When an author of fiction sits down to pen a novel, they have a fairly decent idea of what their story is about. They have characters in mind, places envisioned, a general idea of the plot which can make or break their efforts.
Many, like me, write from the gut and develop the book as inspiration hits while typing. Not so easy, as oftentimes this can become a very time-consuming endeavor. Others, like mega-author, John Grisham strictly believe in formatting an outline first then placing the story on paper; specifically seeing the story from beginning to end and then crafting a readable manuscript. No outline, no book, those are words they live by. The rationale is you don’t want to arrive on page 250 of 400 and draw a blank, then, you’re in big trouble.
Both methods work, but first and foremost, you have to actually see the story, right? This brings up the question: What/Who do you see and where do you go to envision your stories? What propels the creativity fairy to arrive and pay you a much-needed visit?
We’ve all heard the saying, “Writers write about what they know.” Much truth to this, no? After all, many writers have places and people they draw inspiration from.
Personally, I’ve learned to write about cities lived and visited, occupations worked in, and people who’ve made lasting impressions on me, for good or bad. For various authors, their lives are colorful enough to fill thousands of pages. For others, seeking out new ideas and visions to accompany the ones they already have is the needed answer.
My newest work-in-progress takes place in a small town outside of Dallas; and as it just happens, one where some of my family resides. So, I’m very familiar with the landscape. And there’s something about the charm of small-town living that draws people in and makes great stories--especially when there’re jackals living among good God-fearing, non-drinking, dinner-at-six type folks.
I always thought a tiny town, one like this, which rarely makes the news or gains much attention, could use a giant shakeup. Something that makes people pace the floors at night, pulls upon their greed, and tests generations of family bonds. It would take a lot to change the lifestyles of small-town attitudes; however, nothing gets peoples attention faster than the lure of buried treasure, so to speak.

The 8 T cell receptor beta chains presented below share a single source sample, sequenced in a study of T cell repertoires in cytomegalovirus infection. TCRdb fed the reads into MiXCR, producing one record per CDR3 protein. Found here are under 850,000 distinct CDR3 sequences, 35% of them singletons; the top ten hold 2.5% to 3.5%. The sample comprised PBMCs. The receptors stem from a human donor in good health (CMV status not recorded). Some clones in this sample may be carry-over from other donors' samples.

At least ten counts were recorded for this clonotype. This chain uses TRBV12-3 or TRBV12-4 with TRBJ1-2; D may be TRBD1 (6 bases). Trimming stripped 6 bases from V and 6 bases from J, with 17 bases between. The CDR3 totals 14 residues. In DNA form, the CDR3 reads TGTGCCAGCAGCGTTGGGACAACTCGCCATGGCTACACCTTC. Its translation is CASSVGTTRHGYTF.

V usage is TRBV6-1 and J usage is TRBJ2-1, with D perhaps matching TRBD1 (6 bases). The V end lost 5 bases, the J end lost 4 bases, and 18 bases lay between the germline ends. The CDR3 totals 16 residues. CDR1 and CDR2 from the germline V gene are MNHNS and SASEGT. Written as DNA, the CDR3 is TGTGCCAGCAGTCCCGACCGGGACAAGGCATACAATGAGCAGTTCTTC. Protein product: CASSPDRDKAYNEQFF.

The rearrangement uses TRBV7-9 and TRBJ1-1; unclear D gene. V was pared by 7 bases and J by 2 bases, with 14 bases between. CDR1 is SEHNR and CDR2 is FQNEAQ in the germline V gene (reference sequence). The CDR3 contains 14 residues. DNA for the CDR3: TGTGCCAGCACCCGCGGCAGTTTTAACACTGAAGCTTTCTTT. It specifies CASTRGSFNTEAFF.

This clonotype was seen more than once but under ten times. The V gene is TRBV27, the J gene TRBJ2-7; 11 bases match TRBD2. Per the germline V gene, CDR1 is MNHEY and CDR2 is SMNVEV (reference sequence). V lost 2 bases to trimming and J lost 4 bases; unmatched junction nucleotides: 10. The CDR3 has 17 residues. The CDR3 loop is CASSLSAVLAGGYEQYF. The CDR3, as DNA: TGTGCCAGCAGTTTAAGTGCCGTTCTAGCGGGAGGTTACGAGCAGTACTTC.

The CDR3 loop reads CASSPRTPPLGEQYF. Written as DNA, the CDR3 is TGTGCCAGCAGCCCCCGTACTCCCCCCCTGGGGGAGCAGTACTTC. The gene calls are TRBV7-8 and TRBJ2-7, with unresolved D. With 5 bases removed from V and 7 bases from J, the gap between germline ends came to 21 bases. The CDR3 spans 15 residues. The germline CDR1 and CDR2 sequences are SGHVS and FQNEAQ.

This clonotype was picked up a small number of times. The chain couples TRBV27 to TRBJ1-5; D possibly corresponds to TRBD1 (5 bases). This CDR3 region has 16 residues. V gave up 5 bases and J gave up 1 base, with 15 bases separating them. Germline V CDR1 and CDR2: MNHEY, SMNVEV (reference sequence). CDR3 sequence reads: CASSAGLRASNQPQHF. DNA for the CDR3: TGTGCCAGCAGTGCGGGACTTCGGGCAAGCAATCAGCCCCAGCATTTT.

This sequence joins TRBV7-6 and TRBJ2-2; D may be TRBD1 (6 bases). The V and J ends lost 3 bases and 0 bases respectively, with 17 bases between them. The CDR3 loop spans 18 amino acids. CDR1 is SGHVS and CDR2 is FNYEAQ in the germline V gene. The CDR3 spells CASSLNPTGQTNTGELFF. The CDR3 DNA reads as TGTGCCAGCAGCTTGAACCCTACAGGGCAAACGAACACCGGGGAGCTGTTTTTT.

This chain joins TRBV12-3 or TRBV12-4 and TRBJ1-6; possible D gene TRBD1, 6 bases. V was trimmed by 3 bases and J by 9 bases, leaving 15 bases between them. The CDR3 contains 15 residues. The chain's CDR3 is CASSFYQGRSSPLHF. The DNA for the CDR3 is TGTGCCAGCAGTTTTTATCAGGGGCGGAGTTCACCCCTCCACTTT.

Here’s where I’m going with this. I’ve known for a while what I wanted the story to be about, yet, I couldn’t envision some of the plotline I knew lay beneath the surface. So, after plenty of frustration, I did what any crazed writer would do, I started visiting the places I had in mind, and it’s helped immensely
There’s the old gas station turned restaurant/bar in the middle of nowhere (GPS required) where I hear moonshine is bottled and sold after midnight, the historic-looking town square both at lunchtime and way past dark, the biker bar where I was noticeably overdressed (tattoos and pissed-off attitude required for admission), the racetrack down the road where RV’s find new homes and fights are frequent, the neighborhood Drive-In Theatre (home of teenage pregnancies), and of course, Wal Mart, every residents second home (great for people watching while dining on popcorn and beer). To most outside observers, this tiny spec on the map of Texas is a sleepy pit stop. But dig a little deeper and stories can be found.
Think of things this way: Ever spent time at a Truck Stop in the middle of the night (just picture the drug dealing, prostitution, and adultery you’d see), Topless Bar in Washington D.C. (is that Senator #@$& across the room!), Homeless Shelter (imagine listening to the reasons of why many are there), a chic Country Club dinner table (did his wife just wink and lick her lips at that other lady’s husband?), or how about that abandoned, rusty old barn where millions (and Jimmy Hoffa) were accidentally found seconds before burning it to the ground– it stood next to a busy highway for years, yet, if people had only known. But you, the creative writer, envisioned a story inside its patinaed sheet metal while cruising by!
Stories are everywhere; maybe the ticket is spending less time at Starbucks and more at Bubba’s Bar & Grill?
Speaking of the picture above, is that Elvis I see playing checkers?